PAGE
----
Thus, whoever persuaded Obama to send TOW antitank missiles to the Syrian rebels and train and arm them may end up responsible for his worst foreign policy blunder.

For we are now extending and broadening a Syrian war that has left 150,000 dead.

And we have become de facto allies of both the al-Qaida-linked Al Nusra Front and the more extreme Islamic State of Iraq and Syria, which is carving out a caliphate from Aleppo to Anbar.

President Obama declared years ago that Assad must go.

But has he thought through who rises when Assad falls?

A civil war for power between our rebels and the Islamists would break out. A Sunni-Shia struggle could spread to Lebanon and Iraq.

Reprisals against the Alawite and Christian minorities that backed the Assad family could be horrific.

If so, demands for U.S. intervention would start coming from all quarters: Saudis, Israelis, Turks and pro-Western Syrian rebels.

Obama would be torn between the anti-war country that elected him and the pro-war capital that wants to pivot back to the Middle East.

Another worrisome possibility must be considered.

When President Reagan inserted U. S. Marines into Lebanon’s civil war in 1983, blowback came in the bombing of our embassy and the terrorist attack on the Beirut barracks, killing 241.

Are we not, by sending antitank missiles into a war where Assad is backed by Hezbollah and Iran, inviting terrorist retaliation against us or the Jordanian monarchy that is playing host to U.S. advisers?

There is a reason why Obama has been unable to formulate an Eisenhower Doctrine or a Reagan Doctrine. The nation is divided within itself about where and when we should stand or fight.

Putin’s Russia is not Stalin’s. Xi Jinping’s China is not Mao’s. The 20th century’s ideological struggles between communism, fascism and democracy that produced World War II and the Cold War are over.

Quite naturally, old allies from Saudi Arabia to South Korea and from Japan to Europe want to know why the United States is not out there on point, confronting their adversaries, as we once did.

But the reality is that we are not threatened by Assad in Syria, or by whose flag flies over Crimea or Donetsk, or by who gets custody of the islets in the South or East China Sea.

“Great Britain has lost an empire, but not yet found a role,” said Dean Acheson, also at West Point, half a century ago.

Something similar to that is happening to us.

Obama’s speech simply mirrored our own ambivalence.

——————-

IMAGE NOTES: The image above is an artistic remix by Linda Muller for buchanan.org.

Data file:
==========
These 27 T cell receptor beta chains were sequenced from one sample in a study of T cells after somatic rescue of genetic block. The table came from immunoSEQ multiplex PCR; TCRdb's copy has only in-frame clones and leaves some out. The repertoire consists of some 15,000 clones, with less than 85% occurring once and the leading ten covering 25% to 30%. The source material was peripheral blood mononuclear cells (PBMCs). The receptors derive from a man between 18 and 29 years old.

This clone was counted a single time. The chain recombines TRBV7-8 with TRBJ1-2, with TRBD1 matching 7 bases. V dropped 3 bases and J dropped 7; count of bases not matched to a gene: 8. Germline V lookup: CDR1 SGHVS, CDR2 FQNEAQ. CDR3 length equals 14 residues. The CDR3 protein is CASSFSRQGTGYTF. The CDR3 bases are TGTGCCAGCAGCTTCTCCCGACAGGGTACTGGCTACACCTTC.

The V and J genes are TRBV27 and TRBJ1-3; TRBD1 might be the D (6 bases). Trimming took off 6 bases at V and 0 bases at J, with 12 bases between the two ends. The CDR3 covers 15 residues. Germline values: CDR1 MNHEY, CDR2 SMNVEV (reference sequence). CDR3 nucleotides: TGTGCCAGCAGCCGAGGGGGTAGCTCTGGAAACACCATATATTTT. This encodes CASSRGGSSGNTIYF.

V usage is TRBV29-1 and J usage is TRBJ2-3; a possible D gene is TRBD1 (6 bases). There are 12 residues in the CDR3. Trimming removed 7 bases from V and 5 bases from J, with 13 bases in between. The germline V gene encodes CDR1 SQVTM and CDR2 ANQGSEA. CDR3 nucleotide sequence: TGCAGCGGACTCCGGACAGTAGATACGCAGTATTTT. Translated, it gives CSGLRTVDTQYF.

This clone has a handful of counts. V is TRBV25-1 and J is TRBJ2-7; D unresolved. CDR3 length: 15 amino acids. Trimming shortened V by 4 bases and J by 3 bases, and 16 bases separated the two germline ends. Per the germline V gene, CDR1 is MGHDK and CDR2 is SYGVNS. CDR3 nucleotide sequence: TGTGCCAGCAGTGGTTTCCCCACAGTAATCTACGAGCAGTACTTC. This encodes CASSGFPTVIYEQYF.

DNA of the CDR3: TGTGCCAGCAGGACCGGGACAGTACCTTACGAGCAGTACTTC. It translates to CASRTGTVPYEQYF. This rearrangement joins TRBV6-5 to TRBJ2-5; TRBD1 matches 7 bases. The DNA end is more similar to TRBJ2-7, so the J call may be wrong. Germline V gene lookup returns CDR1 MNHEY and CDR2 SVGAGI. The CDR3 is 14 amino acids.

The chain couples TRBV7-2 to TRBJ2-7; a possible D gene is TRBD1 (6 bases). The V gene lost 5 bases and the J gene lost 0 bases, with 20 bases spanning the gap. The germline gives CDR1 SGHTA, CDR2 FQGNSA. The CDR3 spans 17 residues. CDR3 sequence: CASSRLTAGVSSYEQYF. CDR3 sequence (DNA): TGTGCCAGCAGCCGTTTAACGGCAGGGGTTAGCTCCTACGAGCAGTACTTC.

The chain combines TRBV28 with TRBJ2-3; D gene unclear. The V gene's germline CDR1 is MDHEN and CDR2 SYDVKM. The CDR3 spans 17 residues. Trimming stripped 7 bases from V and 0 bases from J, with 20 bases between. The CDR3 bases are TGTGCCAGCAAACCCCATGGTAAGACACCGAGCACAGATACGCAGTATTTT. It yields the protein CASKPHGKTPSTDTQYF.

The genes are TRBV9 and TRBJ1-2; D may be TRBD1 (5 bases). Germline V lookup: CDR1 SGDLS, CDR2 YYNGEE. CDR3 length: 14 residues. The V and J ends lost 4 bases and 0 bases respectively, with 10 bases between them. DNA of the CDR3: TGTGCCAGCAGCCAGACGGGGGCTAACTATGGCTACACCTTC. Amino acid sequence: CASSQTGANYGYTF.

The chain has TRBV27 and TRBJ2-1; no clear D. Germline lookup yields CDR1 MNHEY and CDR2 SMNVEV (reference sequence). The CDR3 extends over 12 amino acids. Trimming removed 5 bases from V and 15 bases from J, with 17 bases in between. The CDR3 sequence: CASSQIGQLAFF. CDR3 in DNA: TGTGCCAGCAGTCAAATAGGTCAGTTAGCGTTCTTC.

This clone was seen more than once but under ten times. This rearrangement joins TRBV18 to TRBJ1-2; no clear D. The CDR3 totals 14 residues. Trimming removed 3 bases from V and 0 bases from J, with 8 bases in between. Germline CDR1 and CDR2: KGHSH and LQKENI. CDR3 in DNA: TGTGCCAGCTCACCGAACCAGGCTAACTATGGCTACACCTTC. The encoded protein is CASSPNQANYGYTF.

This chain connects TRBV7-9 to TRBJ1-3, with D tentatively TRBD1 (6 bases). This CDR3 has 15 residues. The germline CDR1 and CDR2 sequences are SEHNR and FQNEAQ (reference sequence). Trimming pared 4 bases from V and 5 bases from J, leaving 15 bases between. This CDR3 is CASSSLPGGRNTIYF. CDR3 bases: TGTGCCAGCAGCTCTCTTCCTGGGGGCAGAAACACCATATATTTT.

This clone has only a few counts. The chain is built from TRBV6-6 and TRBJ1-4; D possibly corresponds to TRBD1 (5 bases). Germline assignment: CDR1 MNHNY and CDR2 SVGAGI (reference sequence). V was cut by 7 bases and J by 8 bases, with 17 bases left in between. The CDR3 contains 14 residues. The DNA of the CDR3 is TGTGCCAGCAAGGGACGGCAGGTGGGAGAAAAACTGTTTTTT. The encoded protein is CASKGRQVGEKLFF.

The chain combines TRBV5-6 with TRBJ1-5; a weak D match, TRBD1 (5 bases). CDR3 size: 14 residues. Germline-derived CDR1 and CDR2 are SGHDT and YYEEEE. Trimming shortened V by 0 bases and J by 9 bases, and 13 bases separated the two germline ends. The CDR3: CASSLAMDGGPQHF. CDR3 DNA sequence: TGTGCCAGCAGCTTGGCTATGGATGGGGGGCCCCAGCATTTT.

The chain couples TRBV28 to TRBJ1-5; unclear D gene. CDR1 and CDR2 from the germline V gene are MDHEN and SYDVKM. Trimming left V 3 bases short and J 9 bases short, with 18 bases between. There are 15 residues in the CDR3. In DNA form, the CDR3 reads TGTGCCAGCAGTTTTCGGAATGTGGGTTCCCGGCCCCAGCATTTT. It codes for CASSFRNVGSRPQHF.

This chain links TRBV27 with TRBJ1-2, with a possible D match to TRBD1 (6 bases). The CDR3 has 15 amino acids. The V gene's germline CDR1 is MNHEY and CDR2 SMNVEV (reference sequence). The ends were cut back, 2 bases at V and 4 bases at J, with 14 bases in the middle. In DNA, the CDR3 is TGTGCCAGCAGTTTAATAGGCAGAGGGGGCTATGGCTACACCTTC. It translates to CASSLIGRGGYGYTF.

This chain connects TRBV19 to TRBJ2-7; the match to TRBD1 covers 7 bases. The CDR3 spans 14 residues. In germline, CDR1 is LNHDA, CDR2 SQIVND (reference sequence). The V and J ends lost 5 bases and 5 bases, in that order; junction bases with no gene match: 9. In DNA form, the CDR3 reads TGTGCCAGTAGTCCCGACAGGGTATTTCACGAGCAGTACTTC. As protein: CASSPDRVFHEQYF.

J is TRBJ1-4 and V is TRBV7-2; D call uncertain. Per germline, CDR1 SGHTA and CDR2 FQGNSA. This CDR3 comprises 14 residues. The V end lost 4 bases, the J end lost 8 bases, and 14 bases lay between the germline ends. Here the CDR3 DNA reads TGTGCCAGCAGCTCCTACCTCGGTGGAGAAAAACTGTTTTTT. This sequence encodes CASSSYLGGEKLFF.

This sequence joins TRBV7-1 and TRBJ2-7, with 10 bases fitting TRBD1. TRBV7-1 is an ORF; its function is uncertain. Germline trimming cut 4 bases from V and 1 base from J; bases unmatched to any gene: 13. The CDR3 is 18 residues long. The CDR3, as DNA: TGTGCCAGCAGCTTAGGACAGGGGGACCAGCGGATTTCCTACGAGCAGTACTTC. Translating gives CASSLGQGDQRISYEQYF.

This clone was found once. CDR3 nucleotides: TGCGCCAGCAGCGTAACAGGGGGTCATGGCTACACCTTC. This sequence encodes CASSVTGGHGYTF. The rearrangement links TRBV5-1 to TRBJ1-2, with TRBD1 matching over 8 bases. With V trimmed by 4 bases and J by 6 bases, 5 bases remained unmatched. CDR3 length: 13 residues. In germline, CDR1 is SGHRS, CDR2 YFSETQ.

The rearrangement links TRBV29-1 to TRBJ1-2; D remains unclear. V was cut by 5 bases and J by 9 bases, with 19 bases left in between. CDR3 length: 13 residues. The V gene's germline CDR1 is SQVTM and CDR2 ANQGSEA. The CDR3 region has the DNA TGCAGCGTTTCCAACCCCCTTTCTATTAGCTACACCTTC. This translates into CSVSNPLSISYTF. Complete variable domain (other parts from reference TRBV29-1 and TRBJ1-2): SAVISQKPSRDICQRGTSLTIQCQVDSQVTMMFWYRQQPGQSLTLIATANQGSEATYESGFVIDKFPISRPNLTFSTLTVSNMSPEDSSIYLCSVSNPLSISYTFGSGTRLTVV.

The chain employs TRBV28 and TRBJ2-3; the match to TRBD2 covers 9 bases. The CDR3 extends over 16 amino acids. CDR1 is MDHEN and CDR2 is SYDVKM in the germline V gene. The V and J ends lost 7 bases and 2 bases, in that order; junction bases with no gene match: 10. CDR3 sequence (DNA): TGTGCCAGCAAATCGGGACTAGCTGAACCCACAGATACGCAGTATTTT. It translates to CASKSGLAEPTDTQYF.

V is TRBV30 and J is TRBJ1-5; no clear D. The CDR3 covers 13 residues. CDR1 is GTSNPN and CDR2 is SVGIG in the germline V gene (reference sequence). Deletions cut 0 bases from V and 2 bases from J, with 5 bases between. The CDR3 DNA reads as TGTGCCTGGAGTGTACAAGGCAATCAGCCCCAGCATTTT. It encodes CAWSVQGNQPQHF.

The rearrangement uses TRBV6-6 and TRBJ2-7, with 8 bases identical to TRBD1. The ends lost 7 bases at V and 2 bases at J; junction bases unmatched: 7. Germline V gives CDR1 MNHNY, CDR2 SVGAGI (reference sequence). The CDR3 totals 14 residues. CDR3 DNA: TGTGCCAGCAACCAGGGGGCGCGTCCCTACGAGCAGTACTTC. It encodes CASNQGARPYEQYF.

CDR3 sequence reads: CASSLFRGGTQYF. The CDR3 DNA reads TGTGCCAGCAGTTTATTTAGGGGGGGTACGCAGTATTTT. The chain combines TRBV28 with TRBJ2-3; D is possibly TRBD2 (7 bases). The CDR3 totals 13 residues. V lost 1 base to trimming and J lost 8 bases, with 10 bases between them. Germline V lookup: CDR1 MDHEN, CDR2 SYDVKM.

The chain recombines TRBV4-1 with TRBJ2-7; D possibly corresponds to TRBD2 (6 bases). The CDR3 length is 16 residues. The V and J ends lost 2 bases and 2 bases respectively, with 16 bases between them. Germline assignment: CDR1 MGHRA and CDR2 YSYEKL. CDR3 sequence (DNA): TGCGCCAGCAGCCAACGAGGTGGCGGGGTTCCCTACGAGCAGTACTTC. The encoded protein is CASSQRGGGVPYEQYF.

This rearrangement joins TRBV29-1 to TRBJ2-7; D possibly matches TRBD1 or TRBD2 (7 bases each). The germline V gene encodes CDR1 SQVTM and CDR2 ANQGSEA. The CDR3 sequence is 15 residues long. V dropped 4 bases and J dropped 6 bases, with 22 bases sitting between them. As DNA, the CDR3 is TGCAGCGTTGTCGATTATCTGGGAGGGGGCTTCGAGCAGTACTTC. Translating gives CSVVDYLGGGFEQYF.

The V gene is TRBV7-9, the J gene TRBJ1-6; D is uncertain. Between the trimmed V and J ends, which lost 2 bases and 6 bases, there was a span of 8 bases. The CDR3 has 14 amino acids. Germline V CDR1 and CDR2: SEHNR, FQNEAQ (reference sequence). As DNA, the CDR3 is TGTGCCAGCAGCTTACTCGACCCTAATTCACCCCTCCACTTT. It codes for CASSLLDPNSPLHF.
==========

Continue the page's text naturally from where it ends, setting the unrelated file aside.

PHOTO CREDIT: Whitehouse.gov

What Would the GOP Do?

Russia and China

By Patrick J. Buchanan

Though Barack Obama is widely regarded as a weak president, is the new world disorder really all his fault?

Listening to the more vocal voices of the GOP one might think so.

According to Sen. Lindsey Graham, Vladimir Putin’s move into Crimea “started with Benghazi.”

“When you kill Americans and nobody pays a price, you invite this type of aggression,” said Graham. Putin “came to the conclusion after Benghazi, Syria, Egypt” that Barack Obama is “a weak indecisive leader.”

Also blaming Obama for Crimea, John McCain got cheers at AIPAC by charging, “This is the ultimate result of a feckless foreign policy in which nobody believes in America’s strength anymore.”

This “blatant act” of aggression “cannot stand,” said McCain.

How McCain plans to force Putin to cough up Crimea was left unexplained.

Now Marco Rubio seems to be auditioning to replace the retired Joe Lieberman as third amigo. His CPAC speech is described by the L.A. Times:

“[Rubio] said that China is threatening to take parts of the South China Sea … a nuclear North Korea is testing missiles, Venezuela is slaughtering protesters, and Cuba remains an oppressive dictatorship. He added that Iran continues to pursue nuclear weapons and regional hegemony and Russia is attempting to ‘reconstitute’ the former Soviet Union.”

What all these countries have in common, said Rubio, is “totalitarian governments.” Rubio proposes a U.S. foreign policy of leading the world to “stand up to the spread of totalitarianism.”

Not quite as ambitious as George W. Bush’s “ending tyranny in our world,” but it will do.

Where to begin.